There are Stars on the Ground

Posted on by Rabbi Barbara Symons

On Sunday, we brought our 8th-10th graders to the Keeping Tabs Holocaust Structure in Squirrel Hill. We gave them three minutes of quiet time in each of the points of the Jewish star plus a few places outside of the structure for guided contemplation and reflection. Here were the questions we asked them to respond to:

  • Why do you think the Jews didn’t react sooner and didn’t see the Holocaust coming? Why do you think the Germans went along with the Nazis and didn’t try to stop them?
  • Take a full minute to look closely in the glass boxes and take in the enormity of 6 million people. What is the impact of collecting 6 million tabs to represent 6 million Jewish lives murdered?
  • If you were creating a memorial would you have a specific focus on righteous gentiles and if so what would this look like?
  • This was a school project started by one teacher with one class that grew to involve more classes, the entire community and even the world. Why do you think the teacher and students decided to make this exhibit public?
  • What do you think Hanna (the main character upon which My Real Name is Hanna was based) would think and feel standing here right now?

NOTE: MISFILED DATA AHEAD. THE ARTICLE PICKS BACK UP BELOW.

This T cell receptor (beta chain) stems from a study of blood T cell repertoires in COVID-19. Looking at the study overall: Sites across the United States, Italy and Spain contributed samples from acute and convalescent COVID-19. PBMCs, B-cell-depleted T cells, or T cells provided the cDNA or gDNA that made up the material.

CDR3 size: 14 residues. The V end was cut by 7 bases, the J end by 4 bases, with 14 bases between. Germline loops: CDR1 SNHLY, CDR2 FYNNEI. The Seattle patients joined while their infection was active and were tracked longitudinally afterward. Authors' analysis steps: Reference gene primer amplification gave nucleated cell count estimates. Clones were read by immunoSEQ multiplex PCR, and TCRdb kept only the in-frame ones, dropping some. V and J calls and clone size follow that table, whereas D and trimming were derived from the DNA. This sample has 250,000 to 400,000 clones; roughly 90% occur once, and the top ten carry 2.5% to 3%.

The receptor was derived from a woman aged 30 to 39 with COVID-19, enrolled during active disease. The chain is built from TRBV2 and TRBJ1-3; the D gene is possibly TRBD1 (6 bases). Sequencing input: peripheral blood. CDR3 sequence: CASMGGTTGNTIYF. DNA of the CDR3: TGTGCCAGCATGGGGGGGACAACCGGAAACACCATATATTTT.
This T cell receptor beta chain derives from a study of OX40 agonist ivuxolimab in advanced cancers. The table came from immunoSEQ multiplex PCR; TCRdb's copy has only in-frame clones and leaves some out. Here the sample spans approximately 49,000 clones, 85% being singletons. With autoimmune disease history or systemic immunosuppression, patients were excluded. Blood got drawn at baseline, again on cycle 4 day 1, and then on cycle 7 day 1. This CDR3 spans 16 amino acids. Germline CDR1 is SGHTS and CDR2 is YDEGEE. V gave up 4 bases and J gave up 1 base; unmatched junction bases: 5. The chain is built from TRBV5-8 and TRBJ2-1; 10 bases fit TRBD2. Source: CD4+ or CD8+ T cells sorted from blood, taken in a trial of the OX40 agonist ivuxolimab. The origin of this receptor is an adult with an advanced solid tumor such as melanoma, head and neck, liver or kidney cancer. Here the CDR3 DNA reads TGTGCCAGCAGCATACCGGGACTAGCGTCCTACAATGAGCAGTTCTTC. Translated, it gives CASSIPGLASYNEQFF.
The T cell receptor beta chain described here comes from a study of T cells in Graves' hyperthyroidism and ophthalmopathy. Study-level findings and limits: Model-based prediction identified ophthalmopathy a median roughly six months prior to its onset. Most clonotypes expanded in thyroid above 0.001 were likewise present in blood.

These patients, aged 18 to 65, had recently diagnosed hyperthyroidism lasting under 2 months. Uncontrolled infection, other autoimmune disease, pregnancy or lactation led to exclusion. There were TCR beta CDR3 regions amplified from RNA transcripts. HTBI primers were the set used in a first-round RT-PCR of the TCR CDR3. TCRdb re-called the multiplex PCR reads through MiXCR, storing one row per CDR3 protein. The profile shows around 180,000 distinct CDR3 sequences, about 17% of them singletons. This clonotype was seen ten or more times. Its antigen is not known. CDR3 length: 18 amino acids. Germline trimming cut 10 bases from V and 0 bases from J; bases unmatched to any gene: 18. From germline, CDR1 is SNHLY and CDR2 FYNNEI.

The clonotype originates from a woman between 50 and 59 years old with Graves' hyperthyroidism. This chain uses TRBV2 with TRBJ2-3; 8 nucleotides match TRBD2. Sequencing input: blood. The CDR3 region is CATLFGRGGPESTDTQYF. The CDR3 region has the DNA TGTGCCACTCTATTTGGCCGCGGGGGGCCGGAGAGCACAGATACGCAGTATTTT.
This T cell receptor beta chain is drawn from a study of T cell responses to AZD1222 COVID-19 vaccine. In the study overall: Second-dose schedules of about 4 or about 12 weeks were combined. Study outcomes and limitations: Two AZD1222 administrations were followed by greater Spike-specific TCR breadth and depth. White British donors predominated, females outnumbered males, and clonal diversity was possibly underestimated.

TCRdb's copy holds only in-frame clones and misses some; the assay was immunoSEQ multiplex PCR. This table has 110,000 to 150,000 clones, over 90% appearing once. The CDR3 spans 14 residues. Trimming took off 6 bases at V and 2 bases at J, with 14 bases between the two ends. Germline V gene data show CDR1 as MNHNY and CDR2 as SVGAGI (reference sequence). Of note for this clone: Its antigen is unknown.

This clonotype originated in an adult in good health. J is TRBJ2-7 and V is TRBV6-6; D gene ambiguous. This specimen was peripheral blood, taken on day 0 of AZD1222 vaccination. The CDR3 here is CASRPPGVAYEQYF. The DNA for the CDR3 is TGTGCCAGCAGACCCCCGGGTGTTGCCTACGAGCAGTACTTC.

• The real person that Hanna’s character is based on is Esther Stermer. Esther says, “Long ago, people believed that spirits and ghosts lived in the ruins and caves. Now we could see that there were none here. The devils and evil spirits were on the outside, not in the grotto (caves).” What are today’s evil spirits?
  • If you could build a structure next to this structure to include the other 5 million people killed in the Holocaust, what would this look like?
  • What would you hope that a non-Jewish person of your age would experience while standing here?
  • The author Elie Wiesel, a Holocaust Survivor, wrote “The opposite of Love is not Hate, it’s indifference.” What do you think this means?

We wanted the students to explore in silence so the other teacher and I sat in the middle quietly. Prior to coming, I had thought about what I would do for that time – about a ½ hour to 40 minutes and I decided to bring a book. That may sound inappropriate. But I did not bring just any book. I brought Caste by Isabel Wilkerson.  I had already heard her speak and had read (p. 17) “Throughout human history, three caste systems have stood out. The tragically accelerated, chilling and officially vanquished caste system of Nazi German. The lingering, millennia-long caste system of India. And the shape-shifting, unspoken, race-based caste pyramid in the United States.”

I felt it was the right book to read sitting in the exact center of a Magen David, surrounded by 6,000,000 silenced voices calling out and a minyan of students and parents experiencing silence in order to find their voices.

The final question we asked the students was: How will you remember and never forget?” My answer, in part, is: to follow Elie Wiesel’s words from his Nobel Peace Prize acceptance speech: “Sometimes we must interfere. When human lives are endangered, when human dignity is in jeopardy, national borders and sensitivities become irrelevant. Whenever men or women are persecuted because of their race, religion, or political views, that must—at that moment—become the center of the universe.” Let us interfere.

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